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ACS News Service Weekly PressPac: Wed Jun 14 10:18:35 EDT 2017

Beetles spark development of color-changing nanoparticles for commercial use

"Bioinspired Structural Colors Fabricated with ZnO Quasi-Ordered Nanostructures"
ACS Applied Materials & Interfaces

Inspired by the varying colors that gleam off of beetle shells, scientists have developed color-shifting nanoparticles that can change hue even after being embedded into a material. A report on the new, inexpensive technique, which could lead to the production of easier-to-read sensors and anti-tampering tags, appears in ACS Applied Materials & Interfaces.

The shells, or exoskeletons, of beetles are covered with stacks of crystalline-like shapes that scatter light and produce dazzling colors. In some cases, these colors can change with just a slight shift of the viewing angle. Known as structural colors, scientists have long been interested in replicating them for use in paints, dyes, cosmetics and other products. But unlike many pigments, structural colors are eco-friendly and resist fading. Current techniques used to integrate structural colors into materials are time-consuming and costly, however. And once they are attached to a surface, it is hard to modify them. Geon Hwee Kim, Taechang An and Geunbae Lim sought to overcome these challenges.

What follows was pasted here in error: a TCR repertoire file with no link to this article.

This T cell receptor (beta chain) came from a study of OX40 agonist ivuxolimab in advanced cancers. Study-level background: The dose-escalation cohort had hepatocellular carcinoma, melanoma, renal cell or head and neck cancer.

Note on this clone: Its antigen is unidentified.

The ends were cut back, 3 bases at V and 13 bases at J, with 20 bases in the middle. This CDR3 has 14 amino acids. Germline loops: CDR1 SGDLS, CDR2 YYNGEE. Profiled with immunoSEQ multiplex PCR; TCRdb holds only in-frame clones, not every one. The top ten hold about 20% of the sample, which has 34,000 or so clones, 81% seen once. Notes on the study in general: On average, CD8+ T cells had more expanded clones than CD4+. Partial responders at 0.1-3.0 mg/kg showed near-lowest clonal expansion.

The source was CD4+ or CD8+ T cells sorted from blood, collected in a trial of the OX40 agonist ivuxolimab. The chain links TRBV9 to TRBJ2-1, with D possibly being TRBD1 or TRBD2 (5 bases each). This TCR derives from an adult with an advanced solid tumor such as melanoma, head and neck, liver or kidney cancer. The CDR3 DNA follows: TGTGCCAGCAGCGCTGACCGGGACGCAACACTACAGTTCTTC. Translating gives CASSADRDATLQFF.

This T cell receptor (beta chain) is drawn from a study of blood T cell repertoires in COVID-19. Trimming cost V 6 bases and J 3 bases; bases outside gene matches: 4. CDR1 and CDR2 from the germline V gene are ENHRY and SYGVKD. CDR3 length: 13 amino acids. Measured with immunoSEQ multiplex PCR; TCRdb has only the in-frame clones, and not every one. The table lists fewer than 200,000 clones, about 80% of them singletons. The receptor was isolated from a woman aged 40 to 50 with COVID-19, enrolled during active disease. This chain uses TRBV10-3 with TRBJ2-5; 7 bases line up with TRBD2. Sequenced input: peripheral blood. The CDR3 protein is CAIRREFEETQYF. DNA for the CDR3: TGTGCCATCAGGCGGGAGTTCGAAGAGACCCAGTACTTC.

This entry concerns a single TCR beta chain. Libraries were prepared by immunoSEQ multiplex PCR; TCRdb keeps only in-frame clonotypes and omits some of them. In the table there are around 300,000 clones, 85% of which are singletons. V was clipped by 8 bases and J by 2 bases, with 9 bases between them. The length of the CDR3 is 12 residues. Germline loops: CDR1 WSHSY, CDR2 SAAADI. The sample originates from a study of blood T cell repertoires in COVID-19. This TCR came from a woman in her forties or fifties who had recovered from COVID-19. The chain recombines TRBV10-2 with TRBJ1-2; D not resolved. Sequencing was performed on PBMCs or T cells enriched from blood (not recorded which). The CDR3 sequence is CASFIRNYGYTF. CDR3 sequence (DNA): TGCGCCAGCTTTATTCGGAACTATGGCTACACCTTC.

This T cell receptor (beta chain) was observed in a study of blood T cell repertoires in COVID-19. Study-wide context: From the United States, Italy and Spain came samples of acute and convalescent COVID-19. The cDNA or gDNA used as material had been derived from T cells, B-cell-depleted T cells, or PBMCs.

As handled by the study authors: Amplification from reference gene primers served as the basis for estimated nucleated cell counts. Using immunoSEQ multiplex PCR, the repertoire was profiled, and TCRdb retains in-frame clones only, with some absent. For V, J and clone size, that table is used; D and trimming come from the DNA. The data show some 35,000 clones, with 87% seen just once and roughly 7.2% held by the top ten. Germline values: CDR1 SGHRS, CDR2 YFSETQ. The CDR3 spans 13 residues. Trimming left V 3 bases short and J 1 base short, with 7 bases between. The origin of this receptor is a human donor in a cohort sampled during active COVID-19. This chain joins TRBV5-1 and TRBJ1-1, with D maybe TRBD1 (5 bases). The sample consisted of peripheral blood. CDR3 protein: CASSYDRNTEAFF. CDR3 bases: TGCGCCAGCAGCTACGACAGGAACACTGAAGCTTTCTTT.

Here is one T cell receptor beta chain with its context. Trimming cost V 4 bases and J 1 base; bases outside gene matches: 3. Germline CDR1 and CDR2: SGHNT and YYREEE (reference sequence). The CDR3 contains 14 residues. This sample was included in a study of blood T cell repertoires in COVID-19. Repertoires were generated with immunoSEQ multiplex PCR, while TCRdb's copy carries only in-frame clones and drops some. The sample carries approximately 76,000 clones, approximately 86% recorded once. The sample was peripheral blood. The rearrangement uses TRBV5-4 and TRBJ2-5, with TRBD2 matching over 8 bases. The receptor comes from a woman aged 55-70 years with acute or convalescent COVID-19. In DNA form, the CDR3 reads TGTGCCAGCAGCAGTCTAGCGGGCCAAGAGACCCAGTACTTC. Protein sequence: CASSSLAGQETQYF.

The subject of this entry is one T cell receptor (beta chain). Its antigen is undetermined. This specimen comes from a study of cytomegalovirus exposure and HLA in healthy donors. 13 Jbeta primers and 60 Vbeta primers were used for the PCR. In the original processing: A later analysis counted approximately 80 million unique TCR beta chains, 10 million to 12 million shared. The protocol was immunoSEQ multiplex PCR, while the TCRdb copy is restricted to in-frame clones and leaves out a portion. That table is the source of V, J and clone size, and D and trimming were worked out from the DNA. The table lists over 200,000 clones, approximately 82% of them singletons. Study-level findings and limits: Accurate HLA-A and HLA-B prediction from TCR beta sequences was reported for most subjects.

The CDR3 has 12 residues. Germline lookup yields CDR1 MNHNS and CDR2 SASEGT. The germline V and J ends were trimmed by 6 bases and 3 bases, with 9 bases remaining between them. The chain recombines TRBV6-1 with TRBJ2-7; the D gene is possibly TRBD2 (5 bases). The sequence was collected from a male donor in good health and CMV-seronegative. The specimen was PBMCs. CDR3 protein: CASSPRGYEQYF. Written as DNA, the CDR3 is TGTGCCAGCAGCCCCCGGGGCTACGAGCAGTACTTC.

The researchers used a process called hydrothermal growth to synthesize zinc oxide nanostructures in 40 to 80 degree Celsius water. This technique produced the tiny particles quickly and easily. The method also allowed them to better control the size and spacing of the nanostructures, a key step toward being able to adjust colors as needed within a material or fabric. The researchers conclude that this new technique could have broad applications including the fabrication of microelectrodes for use in sensors.

The authors acknowledge funding from the National Research Foundation of Korea.

Note: ACS does not conduct research, but publishes and publicizes peer-reviewed scientific studies.

Creating colors by copying beetle nanostructures could find applications in dyes, inks and sensors.
Credit: American Chemical Society
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